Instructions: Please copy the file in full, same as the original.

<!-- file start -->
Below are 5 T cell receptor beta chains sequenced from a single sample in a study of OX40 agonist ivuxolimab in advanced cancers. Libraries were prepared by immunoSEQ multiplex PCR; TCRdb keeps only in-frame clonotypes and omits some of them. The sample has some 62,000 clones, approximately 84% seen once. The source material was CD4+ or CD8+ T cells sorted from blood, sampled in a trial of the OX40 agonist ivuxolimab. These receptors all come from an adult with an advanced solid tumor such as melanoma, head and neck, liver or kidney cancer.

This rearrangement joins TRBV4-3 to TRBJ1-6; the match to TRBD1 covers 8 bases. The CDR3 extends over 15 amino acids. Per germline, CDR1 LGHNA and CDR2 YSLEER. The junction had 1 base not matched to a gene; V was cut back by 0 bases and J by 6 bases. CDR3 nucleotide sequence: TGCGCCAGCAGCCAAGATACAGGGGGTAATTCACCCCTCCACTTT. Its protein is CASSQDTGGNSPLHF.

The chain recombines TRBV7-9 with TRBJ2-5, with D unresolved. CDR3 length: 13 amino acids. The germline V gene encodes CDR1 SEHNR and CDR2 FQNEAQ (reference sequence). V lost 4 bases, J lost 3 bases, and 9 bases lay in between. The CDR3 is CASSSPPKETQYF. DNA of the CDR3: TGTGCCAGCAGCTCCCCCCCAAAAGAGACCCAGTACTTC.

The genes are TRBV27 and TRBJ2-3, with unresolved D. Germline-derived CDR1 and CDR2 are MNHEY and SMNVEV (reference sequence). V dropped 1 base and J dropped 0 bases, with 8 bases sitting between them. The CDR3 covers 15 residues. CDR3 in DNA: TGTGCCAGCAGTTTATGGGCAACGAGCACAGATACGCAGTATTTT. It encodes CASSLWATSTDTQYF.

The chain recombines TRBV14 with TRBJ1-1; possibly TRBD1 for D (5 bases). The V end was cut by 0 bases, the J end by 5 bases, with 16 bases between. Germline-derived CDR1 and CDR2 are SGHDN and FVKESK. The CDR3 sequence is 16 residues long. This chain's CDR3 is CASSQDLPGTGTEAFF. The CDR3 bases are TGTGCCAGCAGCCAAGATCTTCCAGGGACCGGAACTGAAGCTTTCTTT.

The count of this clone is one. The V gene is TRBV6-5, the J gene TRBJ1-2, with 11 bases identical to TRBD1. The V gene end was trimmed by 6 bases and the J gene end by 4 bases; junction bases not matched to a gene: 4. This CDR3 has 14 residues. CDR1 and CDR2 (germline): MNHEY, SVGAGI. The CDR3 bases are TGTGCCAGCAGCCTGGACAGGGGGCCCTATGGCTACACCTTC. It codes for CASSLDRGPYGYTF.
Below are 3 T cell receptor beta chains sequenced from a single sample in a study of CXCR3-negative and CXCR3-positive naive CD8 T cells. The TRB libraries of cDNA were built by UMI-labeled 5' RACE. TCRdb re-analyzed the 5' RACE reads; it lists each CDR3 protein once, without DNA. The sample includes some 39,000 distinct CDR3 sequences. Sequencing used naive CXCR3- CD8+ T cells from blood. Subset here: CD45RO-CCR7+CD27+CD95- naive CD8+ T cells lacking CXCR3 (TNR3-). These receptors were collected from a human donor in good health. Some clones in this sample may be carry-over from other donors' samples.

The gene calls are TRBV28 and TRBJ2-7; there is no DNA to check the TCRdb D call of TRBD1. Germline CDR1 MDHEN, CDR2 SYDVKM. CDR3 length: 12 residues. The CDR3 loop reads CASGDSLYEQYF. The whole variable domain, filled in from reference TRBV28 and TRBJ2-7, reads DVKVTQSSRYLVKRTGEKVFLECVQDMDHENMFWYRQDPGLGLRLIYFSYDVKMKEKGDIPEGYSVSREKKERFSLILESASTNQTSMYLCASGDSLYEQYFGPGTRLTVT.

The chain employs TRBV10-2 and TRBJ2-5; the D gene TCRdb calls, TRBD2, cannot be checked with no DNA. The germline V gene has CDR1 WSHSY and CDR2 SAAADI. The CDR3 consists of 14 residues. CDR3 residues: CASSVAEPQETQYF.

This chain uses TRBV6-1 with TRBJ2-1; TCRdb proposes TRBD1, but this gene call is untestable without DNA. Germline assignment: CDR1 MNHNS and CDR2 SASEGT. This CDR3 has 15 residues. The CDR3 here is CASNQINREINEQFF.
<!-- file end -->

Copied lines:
Below are 5 T cell receptor beta chains sequenced from a single sample in a study of OX40 agonist ivuxolimab in advanced cancers. Libraries were prepared by immunoSEQ multiplex PCR; TCRdb keeps only in-frame clonotypes and omits some of them. The sample has some 62,000 clones, approximately 84% seen once. The source material was CD4+ or CD8+ T cells sorted from blood, sampled in a trial of the OX40 agonist ivuxolimab. These receptors all come from an adult with an advanced solid tumor such as melanoma, head and neck, liver or kidney cancer.

This rearrangement joins TRBV4-3 to TRBJ1-6; the match to TRBD1 covers 8 bases. The CDR3 extends over 15 amino acids. Per germline, CDR1 LGHNA and CDR2 YSLEER. The junction had 1 base not matched to a gene; V was cut back by 0 bases and J by 6 bases. CDR3 nucleotide sequence: TGCGCCAGCAGCCAAGATACAGGGGGTAATTCACCCCTCCACTTT. Its protein is CASSQDTGGNSPLHF.

The chain recombines TRBV7-9 with TRBJ2-5, with D unresolved. CDR3 length: 13 amino acids. The germline V gene encodes CDR1 SEHNR and CDR2 FQNEAQ (reference sequence). V lost 4 bases, J lost 3 bases, and 9 bases lay in between. The CDR3 is CASSSPPKETQYF. DNA of the CDR3: TGTGCCAGCAGCTCCCCCCCAAAAGAGACCCAGTACTTC.

The genes are TRBV27 and TRBJ2-3, with unresolved D. Germline-derived CDR1 and CDR2 are MNHEY and SMNVEV (reference sequence). V dropped 1 base and J dropped 0 bases, with 8 bases sitting between them. The CDR3 covers 15 residues. CDR3 in DNA: TGTGCCAGCAGTTTATGGGCAACGAGCACAGATACGCAGTATTTT. It encodes CASSLWATSTDTQYF.

The chain recombines TRBV14 with TRBJ1-1; possibly TRBD1 for D (5 bases). The V end was cut by 0 bases, the J end by 5 bases, with 16 bases between. Germline-derived CDR1 and CDR2 are SGHDN and FVKESK. The CDR3 sequence is 16 residues long. This chain's CDR3 is CASSQDLPGTGTEAFF. The CDR3 bases are TGTGCCAGCAGCCAAGATCTTCCAGGGACCGGAACTGAAGCTTTCTTT.

The count of this clone is one. The V gene is TRBV6-5, the J gene TRBJ1-2, with 11 bases identical to TRBD1. The V gene end was trimmed by 6 bases and the J gene end by 4 bases; junction bases not matched to a gene: 4. This CDR3 has 14 residues. CDR1 and CDR2 (germline): MNHEY, SVGAGI. The CDR3 bases are TGTGCCAGCAGCCTGGACAGGGGGCCCTATGGCTACACCTTC. It codes for CASSLDRGPYGYTF.
Below are 3 T cell receptor beta chains sequenced from a single sample in a study of CXCR3-negative and CXCR3-positive naive CD8 T cells. The TRB libraries of cDNA were built by UMI-labeled 5' RACE. TCRdb re-analyzed the 5' RACE reads; it lists each CDR3 protein once, without DNA. The sample includes some 39,000 distinct CDR3 sequences. Sequencing used naive CXCR3- CD8+ T cells from blood. Subset here: CD45RO-CCR7+CD27+CD95- naive CD8+ T cells lacking CXCR3 (TNR3-). These receptors were collected from a human donor in good health. Some clones in this sample may be carry-over from other donors' samples.

The gene calls are TRBV28 and TRBJ2-7; there is no DNA to check the TCRdb D call of TRBD1. Germline CDR1 MDHEN, CDR2 SYDVKM. CDR3 length: 12 residues. The CDR3 loop reads CASGDSLYEQYF. The whole variable domain, filled in from reference TRBV28 and TRBJ2-7, reads DVKVTQSSRYLVKRTGEKVFLECVQDMDHENMFWYRQDPGLGLRLIYFSYDVKMKEKGDIPEGYSVSREKKERFSLILESASTNQTSMYLCASGDSLYEQYFGPGTRLTVT.

The chain employs TRBV10-2 and TRBJ2-5; the D gene TCRdb calls, TRBD2, cannot be checked with no DNA. The germline V gene has CDR1 WSHSY and CDR2 SAAADI. The CDR3 consists of 14 residues. CDR3 residues: CASSVAEPQETQYF.

This chain uses TRBV6-1 with TRBJ2-1; TCRdb proposes TRBD1, but this gene call is untestable without DNA. Germline assignment: CDR1 MNHNS and CDR2 SASEGT. This CDR3 has 15 residues. The CDR3 here is CASNQINREINEQFF.